Last year in the UK over 60,000 cancer patients enrolled on clinical trials aimed at improving cancer treatments and making them available to all.
A trial of ganetespib with pemetrexed and cisplatin or carboplatin for pleural mesothelioma (MESO 2)
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Please note - this trial is no longer recruiting patients. We hope to add results when they are available.
This trial is looking at a drug called ganetespib alongside standard chemotherapy for mesothelioma in the covering of the lungs (the pleura). The trial is supported by Cancer Research UK.
In this trial, researchers want to see if they can improve the treatment of pleural mesothelioma by adding a drug called ganetespib.
Ganetespib is a type of biological therapy called a heat shock protein 90 inhibitor. It stops signals that cancer cells use to divide and grow.
The aims of this trial are to
- Find the best dose of ganetespib to give alongside pemetrexed and cisplatin or carboplatin
- See how well this combination of drugs works as treatment for pleural mesothelioma
Who can enter
You may be able to enter this trial if you
- Have pleural mesothelioma that can be measured on a CT scan
- Have had a small piece of tissue (
biopsy) taken from your cancer that confirms you have pleural mesothelioma
- Are well enough to carry out all your normal activities, apart from heavy physical work (performance status of 0 or 1)
- Have satisfactory blood tests results
- Are willing to use reliable contraception during treatment and for 6 months afterwards if there is any chance you or your partner could become pregnant
- Are at least 18 years old
You cannot enter this trial if
- You have already had treatment for pleural mesothelioma – if you had valproic acid and your last dose was a month ago you may be able to take part
- Your mesothelioma has spread to your brain or spine and your doctor thinks you should have chemotherapy to treat it
- You have a serious heart problem
- You are HIV, hepatitis B or hepatitis C positive
- You have had another cancer in the last 3 years apart from non melanoma skin cancer or carcinoma in situ of the cervix
- You have had surgery in the last 4 weeks apart from removal of the sheets of tissue covering the lungs (pleurectomy) or sealing the space between the sheets of tissue covering the lungs (
- You have had significant weight loss (10% or more of your body weight) in the last month
- You have had a vaccination for yellow fever in the last month
- You have any other condition that may affect you taking part in this trial
- You are planned to have surgery or any other treatment that could affect you taking part in this trial
- You are pregnant or breastfeeding
This trial is in 2 stages. The first stage is a phase 1 trial. The researchers want find the best dose of ganetespib to give with pemetrexed and cisplatin or caboplatin. To do this they will give the first 3 people a low dose of ganetespib with the usual doses of pemetrexed and cisplatin or carboplatin. If they don’t have any problems, the next 3 people have a higher dose of ganetespib. And so on, until they find the best dose to give. This is called a dose escalation study.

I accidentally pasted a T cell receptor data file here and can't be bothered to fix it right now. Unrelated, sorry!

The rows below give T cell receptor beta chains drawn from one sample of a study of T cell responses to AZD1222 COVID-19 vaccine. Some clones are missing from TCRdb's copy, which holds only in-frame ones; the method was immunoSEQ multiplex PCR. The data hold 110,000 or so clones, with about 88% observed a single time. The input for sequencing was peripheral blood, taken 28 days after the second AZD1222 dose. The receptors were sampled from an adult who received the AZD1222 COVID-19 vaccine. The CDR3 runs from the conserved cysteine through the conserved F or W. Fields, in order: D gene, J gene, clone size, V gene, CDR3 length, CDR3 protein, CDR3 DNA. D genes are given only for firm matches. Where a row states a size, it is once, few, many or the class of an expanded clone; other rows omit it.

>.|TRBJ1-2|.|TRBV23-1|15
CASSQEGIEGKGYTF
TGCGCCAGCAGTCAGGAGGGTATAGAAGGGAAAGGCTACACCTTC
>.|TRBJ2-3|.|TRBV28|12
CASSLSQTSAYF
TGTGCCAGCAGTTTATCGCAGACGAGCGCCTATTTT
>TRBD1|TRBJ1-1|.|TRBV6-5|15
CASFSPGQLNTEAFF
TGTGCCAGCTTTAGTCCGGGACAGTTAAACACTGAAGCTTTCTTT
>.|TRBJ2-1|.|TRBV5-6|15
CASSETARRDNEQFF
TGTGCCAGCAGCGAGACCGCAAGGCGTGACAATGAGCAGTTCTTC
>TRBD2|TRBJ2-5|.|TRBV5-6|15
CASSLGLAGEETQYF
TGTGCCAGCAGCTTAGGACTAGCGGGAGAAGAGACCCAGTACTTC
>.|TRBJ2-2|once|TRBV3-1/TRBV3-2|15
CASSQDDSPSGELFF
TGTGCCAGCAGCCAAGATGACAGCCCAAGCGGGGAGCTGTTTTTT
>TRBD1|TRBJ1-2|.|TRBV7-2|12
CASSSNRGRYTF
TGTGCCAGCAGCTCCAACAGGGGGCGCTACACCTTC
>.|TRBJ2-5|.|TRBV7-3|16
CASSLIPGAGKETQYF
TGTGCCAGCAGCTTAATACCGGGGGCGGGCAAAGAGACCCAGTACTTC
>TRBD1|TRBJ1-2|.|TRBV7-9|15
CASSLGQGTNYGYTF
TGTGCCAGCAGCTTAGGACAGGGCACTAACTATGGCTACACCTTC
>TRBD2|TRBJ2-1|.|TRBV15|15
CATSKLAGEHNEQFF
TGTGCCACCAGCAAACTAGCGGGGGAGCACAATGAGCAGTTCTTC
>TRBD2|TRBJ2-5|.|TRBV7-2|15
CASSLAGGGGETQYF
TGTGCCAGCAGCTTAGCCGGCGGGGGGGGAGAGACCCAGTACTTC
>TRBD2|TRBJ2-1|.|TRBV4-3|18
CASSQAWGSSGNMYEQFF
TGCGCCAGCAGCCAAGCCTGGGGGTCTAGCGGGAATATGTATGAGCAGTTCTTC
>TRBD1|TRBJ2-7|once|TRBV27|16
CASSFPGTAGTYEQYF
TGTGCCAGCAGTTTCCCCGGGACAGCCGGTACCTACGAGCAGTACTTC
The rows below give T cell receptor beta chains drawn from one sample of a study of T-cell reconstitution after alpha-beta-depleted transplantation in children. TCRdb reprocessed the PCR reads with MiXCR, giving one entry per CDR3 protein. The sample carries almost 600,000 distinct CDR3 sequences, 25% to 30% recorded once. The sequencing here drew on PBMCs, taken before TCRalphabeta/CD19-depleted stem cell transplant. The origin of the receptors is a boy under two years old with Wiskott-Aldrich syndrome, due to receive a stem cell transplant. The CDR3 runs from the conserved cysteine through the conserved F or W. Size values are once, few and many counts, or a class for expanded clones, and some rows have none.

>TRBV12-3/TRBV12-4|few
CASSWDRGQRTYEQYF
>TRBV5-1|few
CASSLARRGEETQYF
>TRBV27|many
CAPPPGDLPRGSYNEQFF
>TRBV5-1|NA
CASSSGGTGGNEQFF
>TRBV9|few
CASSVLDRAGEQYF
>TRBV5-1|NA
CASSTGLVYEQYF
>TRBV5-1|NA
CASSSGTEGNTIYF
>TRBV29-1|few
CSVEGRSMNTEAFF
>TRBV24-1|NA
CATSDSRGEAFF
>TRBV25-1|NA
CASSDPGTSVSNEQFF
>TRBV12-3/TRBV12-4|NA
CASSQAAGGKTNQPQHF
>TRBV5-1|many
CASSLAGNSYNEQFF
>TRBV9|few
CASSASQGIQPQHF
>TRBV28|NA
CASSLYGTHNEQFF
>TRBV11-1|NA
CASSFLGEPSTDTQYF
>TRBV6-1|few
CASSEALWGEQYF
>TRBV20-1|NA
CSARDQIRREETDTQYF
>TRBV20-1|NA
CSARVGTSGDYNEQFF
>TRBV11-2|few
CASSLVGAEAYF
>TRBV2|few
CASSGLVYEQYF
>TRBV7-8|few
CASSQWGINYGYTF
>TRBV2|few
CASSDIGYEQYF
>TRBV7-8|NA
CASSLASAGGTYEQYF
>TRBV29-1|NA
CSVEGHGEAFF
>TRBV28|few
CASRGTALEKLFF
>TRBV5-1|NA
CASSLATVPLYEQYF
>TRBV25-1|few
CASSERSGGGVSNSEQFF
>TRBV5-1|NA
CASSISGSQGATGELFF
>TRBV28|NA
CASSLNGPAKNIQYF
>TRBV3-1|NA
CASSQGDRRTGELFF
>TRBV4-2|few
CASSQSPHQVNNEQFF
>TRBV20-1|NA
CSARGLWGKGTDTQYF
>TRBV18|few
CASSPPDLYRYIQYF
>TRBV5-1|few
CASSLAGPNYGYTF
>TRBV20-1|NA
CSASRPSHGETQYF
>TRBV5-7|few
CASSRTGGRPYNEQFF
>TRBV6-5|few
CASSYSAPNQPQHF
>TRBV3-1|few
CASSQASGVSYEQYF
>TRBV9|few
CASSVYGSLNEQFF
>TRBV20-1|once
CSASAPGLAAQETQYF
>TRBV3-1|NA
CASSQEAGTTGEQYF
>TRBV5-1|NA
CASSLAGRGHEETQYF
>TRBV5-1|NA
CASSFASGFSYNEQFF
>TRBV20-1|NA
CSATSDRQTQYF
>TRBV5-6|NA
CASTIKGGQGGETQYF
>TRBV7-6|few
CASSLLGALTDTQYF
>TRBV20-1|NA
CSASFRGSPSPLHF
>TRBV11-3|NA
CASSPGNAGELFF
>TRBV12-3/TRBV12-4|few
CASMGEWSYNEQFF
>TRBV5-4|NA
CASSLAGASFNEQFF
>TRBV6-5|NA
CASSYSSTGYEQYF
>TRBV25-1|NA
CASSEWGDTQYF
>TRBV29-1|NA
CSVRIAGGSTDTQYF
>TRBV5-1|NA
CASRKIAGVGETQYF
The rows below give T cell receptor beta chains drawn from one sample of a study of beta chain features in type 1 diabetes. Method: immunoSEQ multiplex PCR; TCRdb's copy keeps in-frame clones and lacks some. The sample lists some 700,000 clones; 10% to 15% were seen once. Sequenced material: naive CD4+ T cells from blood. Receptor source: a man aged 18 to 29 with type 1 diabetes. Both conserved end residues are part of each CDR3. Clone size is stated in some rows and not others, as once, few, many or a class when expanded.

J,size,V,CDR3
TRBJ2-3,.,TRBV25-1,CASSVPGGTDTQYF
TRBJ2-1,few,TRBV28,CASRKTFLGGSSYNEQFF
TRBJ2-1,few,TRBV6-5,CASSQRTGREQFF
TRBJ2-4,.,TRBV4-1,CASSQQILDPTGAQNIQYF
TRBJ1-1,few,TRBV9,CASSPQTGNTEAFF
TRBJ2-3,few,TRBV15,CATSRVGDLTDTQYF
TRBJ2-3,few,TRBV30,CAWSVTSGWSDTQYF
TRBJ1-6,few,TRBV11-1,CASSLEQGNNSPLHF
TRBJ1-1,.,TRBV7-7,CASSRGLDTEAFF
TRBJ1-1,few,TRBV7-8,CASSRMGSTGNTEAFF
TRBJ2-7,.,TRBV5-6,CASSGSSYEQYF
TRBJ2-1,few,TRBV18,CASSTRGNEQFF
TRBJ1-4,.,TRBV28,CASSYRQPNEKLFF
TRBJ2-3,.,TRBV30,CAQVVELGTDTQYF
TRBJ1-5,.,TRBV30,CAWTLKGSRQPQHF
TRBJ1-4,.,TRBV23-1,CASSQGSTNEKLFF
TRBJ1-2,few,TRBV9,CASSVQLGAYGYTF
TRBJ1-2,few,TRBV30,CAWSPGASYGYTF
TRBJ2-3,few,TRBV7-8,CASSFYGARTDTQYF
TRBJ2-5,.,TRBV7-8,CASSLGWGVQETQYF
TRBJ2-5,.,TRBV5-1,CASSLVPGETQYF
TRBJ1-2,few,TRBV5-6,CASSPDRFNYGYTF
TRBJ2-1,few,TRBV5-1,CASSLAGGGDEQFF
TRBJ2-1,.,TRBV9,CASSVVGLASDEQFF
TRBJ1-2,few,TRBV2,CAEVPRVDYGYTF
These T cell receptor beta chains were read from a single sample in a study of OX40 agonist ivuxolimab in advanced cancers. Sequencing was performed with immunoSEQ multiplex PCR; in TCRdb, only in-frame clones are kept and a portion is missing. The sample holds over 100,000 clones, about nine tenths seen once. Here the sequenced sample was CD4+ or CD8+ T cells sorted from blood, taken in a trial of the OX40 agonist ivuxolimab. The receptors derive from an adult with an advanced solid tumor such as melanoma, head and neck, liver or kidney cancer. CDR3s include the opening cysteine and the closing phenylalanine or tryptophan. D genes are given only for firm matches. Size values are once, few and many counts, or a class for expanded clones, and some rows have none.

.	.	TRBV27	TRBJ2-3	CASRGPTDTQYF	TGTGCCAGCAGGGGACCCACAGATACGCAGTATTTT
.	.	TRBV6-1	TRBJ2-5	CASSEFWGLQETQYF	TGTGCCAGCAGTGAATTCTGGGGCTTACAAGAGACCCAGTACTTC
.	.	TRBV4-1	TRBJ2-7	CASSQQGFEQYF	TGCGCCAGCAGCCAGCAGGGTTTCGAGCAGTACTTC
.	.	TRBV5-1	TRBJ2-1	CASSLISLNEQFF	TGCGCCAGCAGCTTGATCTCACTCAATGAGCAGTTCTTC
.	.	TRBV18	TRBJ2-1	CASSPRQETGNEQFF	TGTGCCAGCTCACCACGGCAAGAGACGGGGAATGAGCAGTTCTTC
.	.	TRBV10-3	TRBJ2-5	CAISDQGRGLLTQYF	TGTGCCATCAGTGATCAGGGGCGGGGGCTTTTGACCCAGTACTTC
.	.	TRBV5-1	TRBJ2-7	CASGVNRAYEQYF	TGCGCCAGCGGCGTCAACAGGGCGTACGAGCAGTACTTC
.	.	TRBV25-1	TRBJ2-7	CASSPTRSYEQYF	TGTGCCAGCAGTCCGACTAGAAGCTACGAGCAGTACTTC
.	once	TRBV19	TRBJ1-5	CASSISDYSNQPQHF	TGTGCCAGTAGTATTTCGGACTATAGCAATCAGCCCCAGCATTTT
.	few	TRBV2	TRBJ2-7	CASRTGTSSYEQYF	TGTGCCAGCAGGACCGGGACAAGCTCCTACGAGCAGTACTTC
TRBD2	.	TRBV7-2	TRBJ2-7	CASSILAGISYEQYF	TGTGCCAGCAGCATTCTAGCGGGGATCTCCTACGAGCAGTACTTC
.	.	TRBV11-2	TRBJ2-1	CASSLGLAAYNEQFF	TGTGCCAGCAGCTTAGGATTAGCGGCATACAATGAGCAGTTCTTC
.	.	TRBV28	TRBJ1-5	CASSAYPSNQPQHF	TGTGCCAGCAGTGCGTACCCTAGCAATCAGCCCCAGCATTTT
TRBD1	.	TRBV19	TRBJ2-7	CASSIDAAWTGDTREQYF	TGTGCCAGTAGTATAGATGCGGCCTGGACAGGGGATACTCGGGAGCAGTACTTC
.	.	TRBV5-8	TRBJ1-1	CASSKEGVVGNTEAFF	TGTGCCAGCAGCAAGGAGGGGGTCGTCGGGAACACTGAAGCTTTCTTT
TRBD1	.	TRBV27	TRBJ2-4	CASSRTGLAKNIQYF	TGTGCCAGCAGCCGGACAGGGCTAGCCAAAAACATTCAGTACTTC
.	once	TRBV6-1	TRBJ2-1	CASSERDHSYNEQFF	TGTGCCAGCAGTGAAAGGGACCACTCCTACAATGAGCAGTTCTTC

- Group A have ganetespib, pemetrexed and cisplatin or carboplatin
- Group B have pemetrexed and cisplatin or carboplatin
You have ganetespib, pemetrexed, cisplatin and carboplatin as a drip into a vein. You have pemetrexed and cisplatin or carboplatin once every 3 weeks and ganetespib twice every 3 weeks. Each 3 week period is called a cycle of treatment. You can have up to 6 cycles.
If you are in the group having ganetespib, after 4 cycles of treatment your doctor may talk to you about continuing with ganetespib only, if they feel you are benefitting from it.
The researchers will ask for blood samples and a sample of tissue from the
You see the doctor and have some tests before taking part in this trial. These tests include
- A physical examination
- Blood tests
- Urine test
- Heart trace (
- CT scan
During treatment you see the doctor every 3 weeks for a physical examination, blood tests and a heart trace.
When you finish treatment, you see the doctor every 6 weeks for a year and then every 3 months.
The most common side effects of the drugs used in this trial include
- Feeling or being sick
- Diarrhoea or constipation
- A drop in blood cells causing an increased risk of infection, bruising or bleeding, tiredness and breathlessness
- Sore mouth
- Numbness or tingling in your hands or feet
- Eye problems
- Skin changes
- Hair loss
- Changes to your hearing
- Changes to the way your kidneys work
- Loss of appetite and taste changes
- An allergic reaction causing hot flushes, backache, headaches or swelling of the face and feelings of tightness in the chest - if this happens the nurse can stop the drip and restart it when the symptoms have gone
Ganetespib may cause the heart to beat in a slightly unusual way. Your heart will be monitored regularly during the study to see how well it is working.
Pemetrexed may cause your body to hold more fluid. Let your doctor know if you notice any swelling or puffiness in different parts of the body (particularly your ankles and feet).
Many of these side effects are due to standard treatment (carboplatin or cisplatin and pemetrexed), which you would be given if you didn’t take part in the trial.
Your doctor will talk to you about the possible side effects before you agree to take part in the trial.
We have more information on
How to join a clinical trial
Professor Dean Fennell
Cancer Research UK
Experimental Cancer Medicine Centre (ECMC)
NIHR Clinical Research Network: Cancer
University College London (UCL)